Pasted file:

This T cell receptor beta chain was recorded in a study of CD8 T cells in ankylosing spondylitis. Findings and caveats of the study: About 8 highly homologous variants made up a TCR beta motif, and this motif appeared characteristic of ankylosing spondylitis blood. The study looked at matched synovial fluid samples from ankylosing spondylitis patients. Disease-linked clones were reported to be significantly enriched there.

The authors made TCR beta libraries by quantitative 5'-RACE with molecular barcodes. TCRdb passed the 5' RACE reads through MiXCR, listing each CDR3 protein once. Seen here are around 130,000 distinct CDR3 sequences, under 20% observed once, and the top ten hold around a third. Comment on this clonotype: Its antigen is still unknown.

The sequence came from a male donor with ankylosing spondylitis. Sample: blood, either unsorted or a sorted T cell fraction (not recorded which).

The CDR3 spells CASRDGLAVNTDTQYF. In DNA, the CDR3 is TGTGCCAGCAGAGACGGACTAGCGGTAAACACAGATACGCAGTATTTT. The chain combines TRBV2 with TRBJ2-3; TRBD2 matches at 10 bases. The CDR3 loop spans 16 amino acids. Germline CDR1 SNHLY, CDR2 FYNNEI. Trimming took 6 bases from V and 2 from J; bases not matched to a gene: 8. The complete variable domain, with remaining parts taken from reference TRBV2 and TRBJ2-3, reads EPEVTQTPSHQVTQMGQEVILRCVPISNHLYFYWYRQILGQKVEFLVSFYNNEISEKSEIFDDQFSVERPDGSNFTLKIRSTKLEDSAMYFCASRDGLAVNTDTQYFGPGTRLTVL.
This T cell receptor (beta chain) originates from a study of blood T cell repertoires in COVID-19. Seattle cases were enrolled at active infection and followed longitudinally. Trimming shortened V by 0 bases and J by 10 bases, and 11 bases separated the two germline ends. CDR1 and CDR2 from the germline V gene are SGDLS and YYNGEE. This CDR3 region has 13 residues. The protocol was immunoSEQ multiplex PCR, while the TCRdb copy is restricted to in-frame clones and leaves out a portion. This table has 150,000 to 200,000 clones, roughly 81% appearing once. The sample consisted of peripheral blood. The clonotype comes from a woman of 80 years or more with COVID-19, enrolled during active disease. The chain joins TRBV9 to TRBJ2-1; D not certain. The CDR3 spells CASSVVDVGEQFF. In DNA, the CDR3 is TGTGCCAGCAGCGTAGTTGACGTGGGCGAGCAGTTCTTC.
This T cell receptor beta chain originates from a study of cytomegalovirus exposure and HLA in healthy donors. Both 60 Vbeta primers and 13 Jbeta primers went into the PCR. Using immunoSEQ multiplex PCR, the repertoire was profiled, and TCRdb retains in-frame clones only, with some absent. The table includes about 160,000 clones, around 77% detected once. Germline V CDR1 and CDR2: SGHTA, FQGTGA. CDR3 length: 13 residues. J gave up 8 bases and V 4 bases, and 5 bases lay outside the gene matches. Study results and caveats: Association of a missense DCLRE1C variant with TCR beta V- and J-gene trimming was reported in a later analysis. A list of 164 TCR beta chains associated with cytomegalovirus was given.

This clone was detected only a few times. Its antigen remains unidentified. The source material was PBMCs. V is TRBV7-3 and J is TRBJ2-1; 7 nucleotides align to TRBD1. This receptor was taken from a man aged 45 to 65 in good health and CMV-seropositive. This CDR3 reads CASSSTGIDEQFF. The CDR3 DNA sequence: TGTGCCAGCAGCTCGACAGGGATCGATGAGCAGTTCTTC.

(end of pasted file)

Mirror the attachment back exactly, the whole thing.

This T cell receptor beta chain was recorded in a study of CD8 T cells in ankylosing spondylitis. Findings and caveats of the study: About 8 highly homologous variants made up a TCR beta motif, and this motif appeared characteristic of ankylosing spondylitis blood. The study looked at matched synovial fluid samples from ankylosing spondylitis patients. Disease-linked clones were reported to be significantly enriched there.

The authors made TCR beta libraries by quantitative 5'-RACE with molecular barcodes. TCRdb passed the 5' RACE reads through MiXCR, listing each CDR3 protein once. Seen here are around 130,000 distinct CDR3 sequences, under 20% observed once, and the top ten hold around a third. Comment on this clonotype: Its antigen is still unknown.

The sequence came from a male donor with ankylosing spondylitis. Sample: blood, either unsorted or a sorted T cell fraction (not recorded which).

The CDR3 spells CASRDGLAVNTDTQYF. In DNA, the CDR3 is TGTGCCAGCAGAGACGGACTAGCGGTAAACACAGATACGCAGTATTTT. The chain combines TRBV2 with TRBJ2-3; TRBD2 matches at 10 bases. The CDR3 loop spans 16 amino acids. Germline CDR1 SNHLY, CDR2 FYNNEI. Trimming took 6 bases from V and 2 from J; bases not matched to a gene: 8. The complete variable domain, with remaining parts taken from reference TRBV2 and TRBJ2-3, reads EPEVTQTPSHQVTQMGQEVILRCVPISNHLYFYWYRQILGQKVEFLVSFYNNEISEKSEIFDDQFSVERPDGSNFTLKIRSTKLEDSAMYFCASRDGLAVNTDTQYFGPGTRLTVL.
This T cell receptor (beta chain) originates from a study of blood T cell repertoires in COVID-19. Seattle cases were enrolled at active infection and followed longitudinally. Trimming shortened V by 0 bases and J by 10 bases, and 11 bases separated the two germline ends. CDR1 and CDR2 from the germline V gene are SGDLS and YYNGEE. This CDR3 region has 13 residues. The protocol was immunoSEQ multiplex PCR, while the TCRdb copy is restricted to in-frame clones and leaves out a portion. This table has 150,000 to 200,000 clones, roughly 81% appearing once. The sample consisted of peripheral blood. The clonotype comes from a woman of 80 years or more with COVID-19, enrolled during active disease. The chain joins TRBV9 to TRBJ2-1; D not certain. The CDR3 spells CASSVVDVGEQFF. In DNA, the CDR3 is TGTGCCAGCAGCGTAGTTGACGTGGGCGAGCAGTTCTTC.
This T cell receptor beta chain originates from a study of cytomegalovirus exposure and HLA in healthy donors. Both 60 Vbeta primers and 13 Jbeta primers went into the PCR. Using immunoSEQ multiplex PCR, the repertoire was profiled, and TCRdb retains in-frame clones only, with some absent. The table includes about 160,000 clones, around 77% detected once. Germline V CDR1 and CDR2: SGHTA, FQGTGA. CDR3 length: 13 residues. J gave up 8 bases and V 4 bases, and 5 bases lay outside the gene matches. Study results and caveats: Association of a missense DCLRE1C variant with TCR beta V- and J-gene trimming was reported in a later analysis. A list of 164 TCR beta chains associated with cytomegalovirus was given.

This clone was detected only a few times. Its antigen remains unidentified. The source material was PBMCs. V is TRBV7-3 and J is TRBJ2-1; 7 nucleotides align to TRBD1. This receptor was taken from a man aged 45 to 65 in good health and CMV-seropositive. This CDR3 reads CASSSTGIDEQFF. The CDR3 DNA sequence: TGTGCCAGCAGCTCGACAGGGATCGATGAGCAGTTCTTC.